6 Ways Pilates Benefits Your Postnatal Recovery
Being a new mum is not easy. There is a new human in your life who is entirely dependent on you. Exercise is probably not going to be your first priority, but there will come a time when you feel ready and able to start moving again. For when that time arrives, here are some reasons why Pilates would be a good starting place.
1) Strengthen your pelvic floor
Your pelvic floor muscles (simply, the muscles that stop you peeing yourself) have been put under a lot of pressure during both pregnancy and childbirth. Stress incontinence and prolapse are common amongst new mums, and Pilates is a great way to reconnect with and strengthen your pelvic floor to counter these issues.
However, learning to engage these muscles can be tricky: "Most women recruit their abs and buttocks instead of their vaginal muscles" says gynaecologist Star Hampton (aside: what a great name!). Thus, working on engaging your pelvic floor with a trained postnatal Pilates teacher can help ensure you aren't wasting your time on exercises that aren't hitting the right spot, and get everything 'downstairs' back in order (not just for bathroom matters, but for sex, too!).
2) Improve diastasis recti
When you are pregnant, your tummy muscles need to stretch to allow room for your baby to grow. When these muscles are overstretched, they can separate, leaving you a little weak in your centre, and vulnerable to things like back pain. Diastasis recti can be fixed by an operation, but this is major surgery and to be avoided unless absolutely necessary; though the muscles may heal naturally over time, Pilates can help to safely encourage the muscles to draw back together, getting you back to full strength quicker.
3) Regain a good posture and prevent back pain
Your body, including your posture, changes during pregnancy, and these changes can hang around after you've giving birth too (sometimes for years!). Not only this, but caring for a baby often means spending lots of time still and leaning over, not to mention the weight of carrying them about (particularly if you carry them on one side) - these things can all contribute to stiffness and back pain. Pilates will help you mobilise the stiff parts, become aware of the position of your hips and spine, and also help you regain core stability to help protect your back.
4) Strengthen and energise your whole body
Pilates isn't just about your core. We will also work on your upper and lower body, strengthening you all over - after all, looking after a baby is a physical job, especially as they continue to grow into toddlers!
Childcare is also tiring, and while it might sound like a paradox, exercise actually energises you. This is due to hormonal changes brought about by movement, but the physiological changes also ensure that your body is more efficient and able to perform everyday activities with less effort. Oh, and did I mention that regular exercise has been shown to improve the quality of your sleep? Especially important when you're not getting a lot of it!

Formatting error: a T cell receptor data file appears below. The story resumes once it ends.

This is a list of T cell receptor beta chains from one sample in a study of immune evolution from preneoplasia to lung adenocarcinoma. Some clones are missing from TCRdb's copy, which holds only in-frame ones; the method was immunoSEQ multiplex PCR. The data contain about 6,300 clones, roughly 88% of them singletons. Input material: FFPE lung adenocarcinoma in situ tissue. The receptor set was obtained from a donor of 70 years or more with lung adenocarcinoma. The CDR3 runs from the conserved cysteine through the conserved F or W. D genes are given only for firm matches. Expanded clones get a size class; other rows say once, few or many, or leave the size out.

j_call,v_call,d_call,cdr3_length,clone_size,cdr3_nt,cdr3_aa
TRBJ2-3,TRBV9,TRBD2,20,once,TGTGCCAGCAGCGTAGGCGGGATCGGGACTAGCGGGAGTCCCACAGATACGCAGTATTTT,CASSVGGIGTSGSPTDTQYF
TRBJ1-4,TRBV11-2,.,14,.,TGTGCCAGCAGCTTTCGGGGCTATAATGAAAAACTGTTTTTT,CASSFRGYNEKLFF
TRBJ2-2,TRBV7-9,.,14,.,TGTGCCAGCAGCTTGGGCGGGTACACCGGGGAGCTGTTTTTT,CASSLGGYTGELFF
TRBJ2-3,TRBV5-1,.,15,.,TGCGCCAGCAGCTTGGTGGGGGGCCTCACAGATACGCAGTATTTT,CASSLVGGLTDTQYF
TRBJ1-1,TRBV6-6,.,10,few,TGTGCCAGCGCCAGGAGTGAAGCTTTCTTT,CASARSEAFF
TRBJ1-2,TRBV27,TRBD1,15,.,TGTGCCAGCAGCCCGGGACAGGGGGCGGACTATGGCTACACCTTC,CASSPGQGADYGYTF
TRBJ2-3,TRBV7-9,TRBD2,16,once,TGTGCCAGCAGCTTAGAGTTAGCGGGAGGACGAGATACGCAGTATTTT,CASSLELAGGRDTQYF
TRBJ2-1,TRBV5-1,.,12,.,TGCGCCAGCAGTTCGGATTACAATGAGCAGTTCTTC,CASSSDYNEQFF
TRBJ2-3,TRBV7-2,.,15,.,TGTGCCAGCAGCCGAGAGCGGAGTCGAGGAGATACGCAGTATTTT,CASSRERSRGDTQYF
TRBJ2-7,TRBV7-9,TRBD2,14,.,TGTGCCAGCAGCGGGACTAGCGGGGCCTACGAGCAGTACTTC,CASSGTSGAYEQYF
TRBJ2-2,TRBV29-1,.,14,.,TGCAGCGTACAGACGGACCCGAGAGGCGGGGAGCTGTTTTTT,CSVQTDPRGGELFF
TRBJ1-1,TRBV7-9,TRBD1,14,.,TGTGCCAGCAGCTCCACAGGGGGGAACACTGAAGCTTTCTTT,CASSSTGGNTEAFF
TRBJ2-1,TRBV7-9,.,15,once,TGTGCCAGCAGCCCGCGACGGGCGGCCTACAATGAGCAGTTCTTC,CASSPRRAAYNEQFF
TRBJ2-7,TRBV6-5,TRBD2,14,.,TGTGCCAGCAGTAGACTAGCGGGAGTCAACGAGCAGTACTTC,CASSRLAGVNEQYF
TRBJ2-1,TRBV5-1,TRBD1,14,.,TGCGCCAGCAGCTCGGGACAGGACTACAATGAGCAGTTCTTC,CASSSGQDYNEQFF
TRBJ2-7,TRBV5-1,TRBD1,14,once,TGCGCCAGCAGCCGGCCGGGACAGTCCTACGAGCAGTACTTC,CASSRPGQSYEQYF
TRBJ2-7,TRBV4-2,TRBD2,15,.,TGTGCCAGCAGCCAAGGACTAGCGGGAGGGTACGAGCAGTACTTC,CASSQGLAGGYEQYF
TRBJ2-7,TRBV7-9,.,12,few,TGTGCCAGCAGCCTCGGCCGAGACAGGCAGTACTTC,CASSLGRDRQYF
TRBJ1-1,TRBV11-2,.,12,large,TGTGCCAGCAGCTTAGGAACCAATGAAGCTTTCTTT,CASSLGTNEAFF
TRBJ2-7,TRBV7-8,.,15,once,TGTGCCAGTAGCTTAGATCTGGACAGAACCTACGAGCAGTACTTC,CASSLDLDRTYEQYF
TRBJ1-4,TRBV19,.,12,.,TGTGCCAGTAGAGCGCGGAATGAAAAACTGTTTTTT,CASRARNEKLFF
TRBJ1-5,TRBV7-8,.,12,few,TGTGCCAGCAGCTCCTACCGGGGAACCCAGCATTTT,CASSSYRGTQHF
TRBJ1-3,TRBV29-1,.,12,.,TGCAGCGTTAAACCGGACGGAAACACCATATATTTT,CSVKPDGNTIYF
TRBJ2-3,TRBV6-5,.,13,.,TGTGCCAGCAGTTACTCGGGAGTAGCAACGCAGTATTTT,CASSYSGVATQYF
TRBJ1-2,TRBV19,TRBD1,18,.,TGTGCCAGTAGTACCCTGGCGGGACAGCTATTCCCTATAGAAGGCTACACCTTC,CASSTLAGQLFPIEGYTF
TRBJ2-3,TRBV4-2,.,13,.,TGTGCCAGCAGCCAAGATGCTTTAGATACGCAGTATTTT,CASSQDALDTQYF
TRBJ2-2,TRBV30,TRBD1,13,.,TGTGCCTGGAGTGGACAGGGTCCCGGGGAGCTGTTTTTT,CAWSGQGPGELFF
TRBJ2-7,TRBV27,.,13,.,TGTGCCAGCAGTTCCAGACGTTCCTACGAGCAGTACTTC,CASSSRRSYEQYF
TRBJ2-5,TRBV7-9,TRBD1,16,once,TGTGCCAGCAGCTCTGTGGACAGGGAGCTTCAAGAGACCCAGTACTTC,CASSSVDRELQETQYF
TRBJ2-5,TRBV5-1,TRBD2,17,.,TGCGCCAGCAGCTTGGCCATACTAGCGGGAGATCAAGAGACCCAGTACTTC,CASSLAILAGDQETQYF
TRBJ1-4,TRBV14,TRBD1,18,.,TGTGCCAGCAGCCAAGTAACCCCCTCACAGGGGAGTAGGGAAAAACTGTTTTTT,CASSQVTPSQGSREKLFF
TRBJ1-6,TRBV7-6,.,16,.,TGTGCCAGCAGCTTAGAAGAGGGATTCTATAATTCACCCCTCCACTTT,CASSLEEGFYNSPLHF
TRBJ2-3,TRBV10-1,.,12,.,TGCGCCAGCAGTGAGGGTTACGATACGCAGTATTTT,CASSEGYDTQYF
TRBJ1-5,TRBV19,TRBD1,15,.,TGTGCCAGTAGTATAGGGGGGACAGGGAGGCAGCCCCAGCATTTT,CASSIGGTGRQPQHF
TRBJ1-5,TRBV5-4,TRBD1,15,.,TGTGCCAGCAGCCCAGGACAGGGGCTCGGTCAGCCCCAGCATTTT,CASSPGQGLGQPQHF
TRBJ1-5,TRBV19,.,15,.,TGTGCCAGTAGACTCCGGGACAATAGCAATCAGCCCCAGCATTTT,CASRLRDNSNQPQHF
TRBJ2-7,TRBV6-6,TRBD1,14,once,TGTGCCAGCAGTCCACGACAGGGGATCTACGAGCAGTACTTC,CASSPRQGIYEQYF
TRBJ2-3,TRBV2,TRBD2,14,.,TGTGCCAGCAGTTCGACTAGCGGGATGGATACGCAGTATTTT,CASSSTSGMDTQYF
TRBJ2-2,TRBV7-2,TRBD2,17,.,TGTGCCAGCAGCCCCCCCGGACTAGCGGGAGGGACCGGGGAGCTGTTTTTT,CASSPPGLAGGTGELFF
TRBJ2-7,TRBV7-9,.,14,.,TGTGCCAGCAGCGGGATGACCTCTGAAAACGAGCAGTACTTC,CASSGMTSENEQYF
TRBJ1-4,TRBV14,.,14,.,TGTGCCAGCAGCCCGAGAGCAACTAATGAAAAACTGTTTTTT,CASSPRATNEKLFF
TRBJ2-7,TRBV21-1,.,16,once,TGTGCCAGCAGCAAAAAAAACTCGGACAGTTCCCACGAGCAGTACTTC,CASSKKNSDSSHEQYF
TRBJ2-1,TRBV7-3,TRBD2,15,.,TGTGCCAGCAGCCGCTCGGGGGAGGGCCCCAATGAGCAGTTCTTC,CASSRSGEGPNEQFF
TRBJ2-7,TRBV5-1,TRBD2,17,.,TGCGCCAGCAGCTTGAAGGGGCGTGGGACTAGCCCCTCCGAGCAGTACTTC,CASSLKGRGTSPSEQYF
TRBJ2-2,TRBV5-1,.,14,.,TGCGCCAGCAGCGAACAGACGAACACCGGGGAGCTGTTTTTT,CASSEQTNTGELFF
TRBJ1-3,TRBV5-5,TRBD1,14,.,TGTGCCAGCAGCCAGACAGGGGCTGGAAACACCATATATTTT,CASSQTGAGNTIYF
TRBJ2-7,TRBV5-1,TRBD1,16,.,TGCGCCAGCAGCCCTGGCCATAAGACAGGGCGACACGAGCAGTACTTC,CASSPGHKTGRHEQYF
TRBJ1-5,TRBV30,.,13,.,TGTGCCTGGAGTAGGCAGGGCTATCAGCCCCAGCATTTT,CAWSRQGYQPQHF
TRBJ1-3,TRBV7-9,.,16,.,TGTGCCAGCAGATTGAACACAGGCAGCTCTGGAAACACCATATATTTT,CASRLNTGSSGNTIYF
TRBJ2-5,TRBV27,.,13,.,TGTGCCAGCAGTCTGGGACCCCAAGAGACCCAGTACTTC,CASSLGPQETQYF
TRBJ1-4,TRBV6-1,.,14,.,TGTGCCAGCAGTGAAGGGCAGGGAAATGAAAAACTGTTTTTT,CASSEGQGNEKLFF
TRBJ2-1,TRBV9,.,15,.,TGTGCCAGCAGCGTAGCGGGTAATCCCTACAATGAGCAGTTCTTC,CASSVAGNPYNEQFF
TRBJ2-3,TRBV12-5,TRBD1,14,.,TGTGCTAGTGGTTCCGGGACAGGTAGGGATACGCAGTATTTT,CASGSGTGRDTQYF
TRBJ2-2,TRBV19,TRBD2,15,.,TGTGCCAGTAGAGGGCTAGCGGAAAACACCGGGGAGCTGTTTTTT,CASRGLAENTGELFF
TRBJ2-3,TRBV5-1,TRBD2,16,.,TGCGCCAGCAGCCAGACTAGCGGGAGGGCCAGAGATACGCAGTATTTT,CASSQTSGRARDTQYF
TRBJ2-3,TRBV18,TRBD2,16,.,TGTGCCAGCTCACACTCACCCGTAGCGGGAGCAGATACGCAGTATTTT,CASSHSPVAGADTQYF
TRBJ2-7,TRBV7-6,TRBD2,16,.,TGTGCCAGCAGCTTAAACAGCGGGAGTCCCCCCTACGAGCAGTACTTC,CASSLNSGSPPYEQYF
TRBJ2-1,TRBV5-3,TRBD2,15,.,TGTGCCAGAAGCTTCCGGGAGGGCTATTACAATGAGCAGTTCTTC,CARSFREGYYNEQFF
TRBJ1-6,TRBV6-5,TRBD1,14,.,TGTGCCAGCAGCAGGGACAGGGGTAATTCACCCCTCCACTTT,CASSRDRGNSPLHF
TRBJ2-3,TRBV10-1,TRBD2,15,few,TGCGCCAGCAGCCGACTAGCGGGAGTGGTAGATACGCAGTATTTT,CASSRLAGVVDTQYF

5) Build confidence and feel good about yourself
Your body has changed hugely. You may be overwhelmed by having to care for a new human. Perhaps you feel pressure to be the 'perfect mum'. Postnatal Pilates is a way to help you reconnect with your new body in a supportive and social environment, and, importantly, is a time for you. Whether you attend a mum and baby session, or a general class, this is an hour where you can recharge body and mind.
There is a great body of evidence that explores how the mind and body are linked: Pilates has been shown to aid physical postnatal recovery (see the other reasons), and the quicker you feel like your body is recovering, the more likely you are to feel like yourself again, ready to conquer the world!
6) Help you lose baby weight
While Pilates itself is not the best form of exercise for weight-loss, it is going to give you the tools to prepare your body for more rigorous activity. For instance, you're not going to want to go running if you're suffering with stress incontinence, and lifting weights isn't the best idea if you still have diastasis recti. Pilates is a great way to ease yourself back into exercise, with the guidance of a professional and at a sensible rate (though I'm not saying it will be easy!). On top of this, you may not also have much opportunity to exercise while caring for your new one, so a Mum and Baby class might be a great way to start moving without having to worry about childcare.
So there you have it. Plenty of ways in which Pilates can help you through the postnatal period.
Postnatal mums are welcome at any of my general classes (see timetable), and I am running a new Mum and Baby class on Tuesday mornings (suitable for pre-crawling babies). I'm also available for private sessions, and for hire by small groups - so if you have a group of friends who are new mums, do get in touch!
N.b. Most new mums are ready to begin Pilates six weeks after birth (longer if you have had a caesarean). Medical permission to return to exercise is required in all cases.